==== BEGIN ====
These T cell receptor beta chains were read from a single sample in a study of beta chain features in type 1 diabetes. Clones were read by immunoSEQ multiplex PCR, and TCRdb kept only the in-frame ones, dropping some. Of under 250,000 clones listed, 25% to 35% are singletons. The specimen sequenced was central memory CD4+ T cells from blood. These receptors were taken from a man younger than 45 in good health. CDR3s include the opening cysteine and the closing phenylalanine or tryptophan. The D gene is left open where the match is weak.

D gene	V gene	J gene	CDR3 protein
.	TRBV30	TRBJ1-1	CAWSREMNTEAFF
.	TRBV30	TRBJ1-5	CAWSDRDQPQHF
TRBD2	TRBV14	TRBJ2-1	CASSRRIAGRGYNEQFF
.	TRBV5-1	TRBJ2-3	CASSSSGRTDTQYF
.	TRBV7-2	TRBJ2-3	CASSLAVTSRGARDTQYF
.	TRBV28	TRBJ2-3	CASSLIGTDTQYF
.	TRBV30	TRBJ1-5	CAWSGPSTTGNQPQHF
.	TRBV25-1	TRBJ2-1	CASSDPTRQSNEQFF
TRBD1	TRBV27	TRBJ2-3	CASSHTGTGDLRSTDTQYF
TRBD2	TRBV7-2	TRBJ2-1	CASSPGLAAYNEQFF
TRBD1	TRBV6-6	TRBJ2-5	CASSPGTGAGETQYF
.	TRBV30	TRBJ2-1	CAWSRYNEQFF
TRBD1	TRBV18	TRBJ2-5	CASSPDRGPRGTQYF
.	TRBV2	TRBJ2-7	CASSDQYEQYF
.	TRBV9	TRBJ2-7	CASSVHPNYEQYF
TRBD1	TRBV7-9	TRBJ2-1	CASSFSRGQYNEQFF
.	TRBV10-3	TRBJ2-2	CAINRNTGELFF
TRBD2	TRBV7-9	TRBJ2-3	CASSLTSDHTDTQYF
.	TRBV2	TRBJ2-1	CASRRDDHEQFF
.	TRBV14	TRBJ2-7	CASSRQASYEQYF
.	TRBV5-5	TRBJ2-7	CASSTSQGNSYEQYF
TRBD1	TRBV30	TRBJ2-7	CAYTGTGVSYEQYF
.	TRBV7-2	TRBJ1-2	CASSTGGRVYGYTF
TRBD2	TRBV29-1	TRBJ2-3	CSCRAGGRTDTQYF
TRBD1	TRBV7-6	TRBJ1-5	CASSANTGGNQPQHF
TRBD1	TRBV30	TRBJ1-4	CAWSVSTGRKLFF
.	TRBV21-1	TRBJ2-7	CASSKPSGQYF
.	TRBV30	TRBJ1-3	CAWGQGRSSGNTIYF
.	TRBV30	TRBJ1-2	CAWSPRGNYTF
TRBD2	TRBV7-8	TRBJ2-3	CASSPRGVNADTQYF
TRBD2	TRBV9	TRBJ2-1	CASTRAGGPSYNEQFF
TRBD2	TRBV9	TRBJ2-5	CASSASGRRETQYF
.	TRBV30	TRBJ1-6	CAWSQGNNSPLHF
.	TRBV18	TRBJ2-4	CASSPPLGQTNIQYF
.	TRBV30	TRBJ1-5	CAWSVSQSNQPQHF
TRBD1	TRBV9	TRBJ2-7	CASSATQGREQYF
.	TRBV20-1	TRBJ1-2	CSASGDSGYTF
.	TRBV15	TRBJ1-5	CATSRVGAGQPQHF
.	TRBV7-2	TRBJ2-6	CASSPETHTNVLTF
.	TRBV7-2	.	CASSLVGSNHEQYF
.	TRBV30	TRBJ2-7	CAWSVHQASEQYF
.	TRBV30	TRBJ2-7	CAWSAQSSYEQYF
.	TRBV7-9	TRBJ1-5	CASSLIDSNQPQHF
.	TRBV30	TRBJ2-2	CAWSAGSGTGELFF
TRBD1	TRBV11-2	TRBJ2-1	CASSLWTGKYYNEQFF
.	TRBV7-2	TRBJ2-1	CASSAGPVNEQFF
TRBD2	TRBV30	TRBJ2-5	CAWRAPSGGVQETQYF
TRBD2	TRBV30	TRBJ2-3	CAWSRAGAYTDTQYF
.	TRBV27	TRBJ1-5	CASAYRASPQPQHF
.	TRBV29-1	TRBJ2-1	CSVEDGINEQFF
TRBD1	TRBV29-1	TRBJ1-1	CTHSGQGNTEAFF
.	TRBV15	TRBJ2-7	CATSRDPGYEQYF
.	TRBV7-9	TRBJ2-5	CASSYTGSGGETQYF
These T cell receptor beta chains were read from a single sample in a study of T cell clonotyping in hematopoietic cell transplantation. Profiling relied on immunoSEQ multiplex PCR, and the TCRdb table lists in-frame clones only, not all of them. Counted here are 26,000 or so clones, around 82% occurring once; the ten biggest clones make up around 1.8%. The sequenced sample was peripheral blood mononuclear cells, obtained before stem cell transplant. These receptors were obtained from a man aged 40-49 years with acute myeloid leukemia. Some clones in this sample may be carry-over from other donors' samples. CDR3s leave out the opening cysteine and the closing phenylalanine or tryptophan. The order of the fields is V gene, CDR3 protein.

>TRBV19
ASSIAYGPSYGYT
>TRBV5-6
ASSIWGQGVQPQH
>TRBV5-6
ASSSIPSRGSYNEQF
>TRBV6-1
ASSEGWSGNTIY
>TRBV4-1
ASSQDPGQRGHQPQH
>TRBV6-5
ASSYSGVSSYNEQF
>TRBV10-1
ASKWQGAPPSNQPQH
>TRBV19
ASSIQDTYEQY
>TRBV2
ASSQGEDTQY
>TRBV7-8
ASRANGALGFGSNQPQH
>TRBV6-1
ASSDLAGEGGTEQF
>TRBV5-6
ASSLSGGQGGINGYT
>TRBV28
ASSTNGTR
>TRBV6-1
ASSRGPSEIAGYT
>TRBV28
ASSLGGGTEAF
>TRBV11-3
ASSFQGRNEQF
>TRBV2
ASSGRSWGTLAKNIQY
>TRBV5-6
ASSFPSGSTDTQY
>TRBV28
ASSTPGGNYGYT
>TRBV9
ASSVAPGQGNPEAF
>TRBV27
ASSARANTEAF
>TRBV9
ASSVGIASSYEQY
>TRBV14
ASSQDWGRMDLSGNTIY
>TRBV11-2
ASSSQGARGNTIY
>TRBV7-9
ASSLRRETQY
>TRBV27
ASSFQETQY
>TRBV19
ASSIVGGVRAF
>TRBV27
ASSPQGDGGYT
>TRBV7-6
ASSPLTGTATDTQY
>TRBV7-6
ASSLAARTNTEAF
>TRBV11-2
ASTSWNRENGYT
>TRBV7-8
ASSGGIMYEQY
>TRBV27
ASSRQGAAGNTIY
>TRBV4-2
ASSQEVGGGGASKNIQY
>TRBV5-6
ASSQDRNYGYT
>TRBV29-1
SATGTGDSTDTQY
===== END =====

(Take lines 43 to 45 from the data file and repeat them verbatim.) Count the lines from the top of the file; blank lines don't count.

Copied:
.	TRBV30	TRBJ2-7	CAWSVHQASEQYF
.	TRBV30	TRBJ2-7	CAWSAQSSYEQYF
.	TRBV7-9	TRBJ1-5	CASSLIDSNQPQHF